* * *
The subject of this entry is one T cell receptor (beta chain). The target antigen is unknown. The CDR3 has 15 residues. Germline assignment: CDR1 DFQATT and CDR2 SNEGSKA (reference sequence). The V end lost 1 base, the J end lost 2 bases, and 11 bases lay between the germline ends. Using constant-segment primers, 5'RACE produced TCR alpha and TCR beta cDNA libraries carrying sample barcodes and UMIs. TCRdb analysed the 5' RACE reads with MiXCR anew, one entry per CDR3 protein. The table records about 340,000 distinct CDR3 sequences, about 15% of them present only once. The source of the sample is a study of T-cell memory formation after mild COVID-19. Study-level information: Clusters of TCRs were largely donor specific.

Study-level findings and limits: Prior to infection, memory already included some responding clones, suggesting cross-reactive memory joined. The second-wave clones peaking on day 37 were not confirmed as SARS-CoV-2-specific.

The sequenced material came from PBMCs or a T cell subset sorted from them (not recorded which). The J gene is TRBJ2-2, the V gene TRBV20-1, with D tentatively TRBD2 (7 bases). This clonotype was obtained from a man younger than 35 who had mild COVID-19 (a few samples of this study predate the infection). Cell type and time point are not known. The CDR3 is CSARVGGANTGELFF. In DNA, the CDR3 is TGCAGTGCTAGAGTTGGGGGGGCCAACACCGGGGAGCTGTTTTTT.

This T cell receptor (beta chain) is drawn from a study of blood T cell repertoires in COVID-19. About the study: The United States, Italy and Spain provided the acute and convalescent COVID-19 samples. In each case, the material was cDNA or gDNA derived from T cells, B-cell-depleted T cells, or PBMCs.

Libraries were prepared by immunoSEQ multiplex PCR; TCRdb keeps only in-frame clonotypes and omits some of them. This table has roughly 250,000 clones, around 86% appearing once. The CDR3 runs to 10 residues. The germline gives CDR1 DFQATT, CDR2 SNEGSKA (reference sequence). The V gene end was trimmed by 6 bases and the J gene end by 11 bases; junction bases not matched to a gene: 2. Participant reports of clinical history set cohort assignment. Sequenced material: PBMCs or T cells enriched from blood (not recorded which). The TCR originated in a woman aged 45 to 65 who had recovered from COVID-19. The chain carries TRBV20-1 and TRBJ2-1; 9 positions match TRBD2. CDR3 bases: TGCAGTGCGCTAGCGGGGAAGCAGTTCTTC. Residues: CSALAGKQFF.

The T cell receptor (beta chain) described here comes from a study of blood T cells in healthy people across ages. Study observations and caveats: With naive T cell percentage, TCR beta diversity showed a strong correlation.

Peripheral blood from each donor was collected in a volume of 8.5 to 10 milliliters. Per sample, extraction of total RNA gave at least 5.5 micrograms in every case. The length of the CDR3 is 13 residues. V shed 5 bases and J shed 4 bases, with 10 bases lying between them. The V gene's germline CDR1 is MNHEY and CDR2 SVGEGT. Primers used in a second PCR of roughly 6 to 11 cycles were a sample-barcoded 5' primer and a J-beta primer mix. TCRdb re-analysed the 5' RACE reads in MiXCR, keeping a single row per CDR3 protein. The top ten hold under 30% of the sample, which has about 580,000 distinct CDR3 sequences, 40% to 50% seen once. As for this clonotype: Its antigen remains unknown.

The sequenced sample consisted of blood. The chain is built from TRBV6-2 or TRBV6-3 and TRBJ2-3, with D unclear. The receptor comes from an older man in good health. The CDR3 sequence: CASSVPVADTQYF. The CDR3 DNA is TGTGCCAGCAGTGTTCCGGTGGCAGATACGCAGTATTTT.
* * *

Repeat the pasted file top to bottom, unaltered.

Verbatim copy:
The subject of this entry is one T cell receptor (beta chain). The target antigen is unknown. The CDR3 has 15 residues. Germline assignment: CDR1 DFQATT and CDR2 SNEGSKA (reference sequence). The V end lost 1 base, the J end lost 2 bases, and 11 bases lay between the germline ends. Using constant-segment primers, 5'RACE produced TCR alpha and TCR beta cDNA libraries carrying sample barcodes and UMIs. TCRdb analysed the 5' RACE reads with MiXCR anew, one entry per CDR3 protein. The table records about 340,000 distinct CDR3 sequences, about 15% of them present only once. The source of the sample is a study of T-cell memory formation after mild COVID-19. Study-level information: Clusters of TCRs were largely donor specific.

Study-level findings and limits: Prior to infection, memory already included some responding clones, suggesting cross-reactive memory joined. The second-wave clones peaking on day 37 were not confirmed as SARS-CoV-2-specific.

The sequenced material came from PBMCs or a T cell subset sorted from them (not recorded which). The J gene is TRBJ2-2, the V gene TRBV20-1, with D tentatively TRBD2 (7 bases). This clonotype was obtained from a man younger than 35 who had mild COVID-19 (a few samples of this study predate the infection). Cell type and time point are not known. The CDR3 is CSARVGGANTGELFF. In DNA, the CDR3 is TGCAGTGCTAGAGTTGGGGGGGCCAACACCGGGGAGCTGTTTTTT.

This T cell receptor (beta chain) is drawn from a study of blood T cell repertoires in COVID-19. About the study: The United States, Italy and Spain provided the acute and convalescent COVID-19 samples. In each case, the material was cDNA or gDNA derived from T cells, B-cell-depleted T cells, or PBMCs.

Libraries were prepared by immunoSEQ multiplex PCR; TCRdb keeps only in-frame clonotypes and omits some of them. This table has roughly 250,000 clones, around 86% appearing once. The CDR3 runs to 10 residues. The germline gives CDR1 DFQATT, CDR2 SNEGSKA (reference sequence). The V gene end was trimmed by 6 bases and the J gene end by 11 bases; junction bases not matched to a gene: 2. Participant reports of clinical history set cohort assignment. Sequenced material: PBMCs or T cells enriched from blood (not recorded which). The TCR originated in a woman aged 45 to 65 who had recovered from COVID-19. The chain carries TRBV20-1 and TRBJ2-1; 9 positions match TRBD2. CDR3 bases: TGCAGTGCGCTAGCGGGGAAGCAGTTCTTC. Residues: CSALAGKQFF.

The T cell receptor (beta chain) described here comes from a study of blood T cells in healthy people across ages. Study observations and caveats: With naive T cell percentage, TCR beta diversity showed a strong correlation.

Peripheral blood from each donor was collected in a volume of 8.5 to 10 milliliters. Per sample, extraction of total RNA gave at least 5.5 micrograms in every case. The length of the CDR3 is 13 residues. V shed 5 bases and J shed 4 bases, with 10 bases lying between them. The V gene's germline CDR1 is MNHEY and CDR2 SVGEGT. Primers used in a second PCR of roughly 6 to 11 cycles were a sample-barcoded 5' primer and a J-beta primer mix. TCRdb re-analysed the 5' RACE reads in MiXCR, keeping a single row per CDR3 protein. The top ten hold under 30% of the sample, which has about 580,000 distinct CDR3 sequences, 40% to 50% seen once. As for this clonotype: Its antigen remains unknown.

The sequenced sample consisted of blood. The chain is built from TRBV6-2 or TRBV6-3 and TRBJ2-3, with D unclear. The receptor comes from an older man in good health. The CDR3 sequence: CASSVPVADTQYF. The CDR3 DNA is TGTGCCAGCAGTGTTCCGGTGGCAGATACGCAGTATTTT.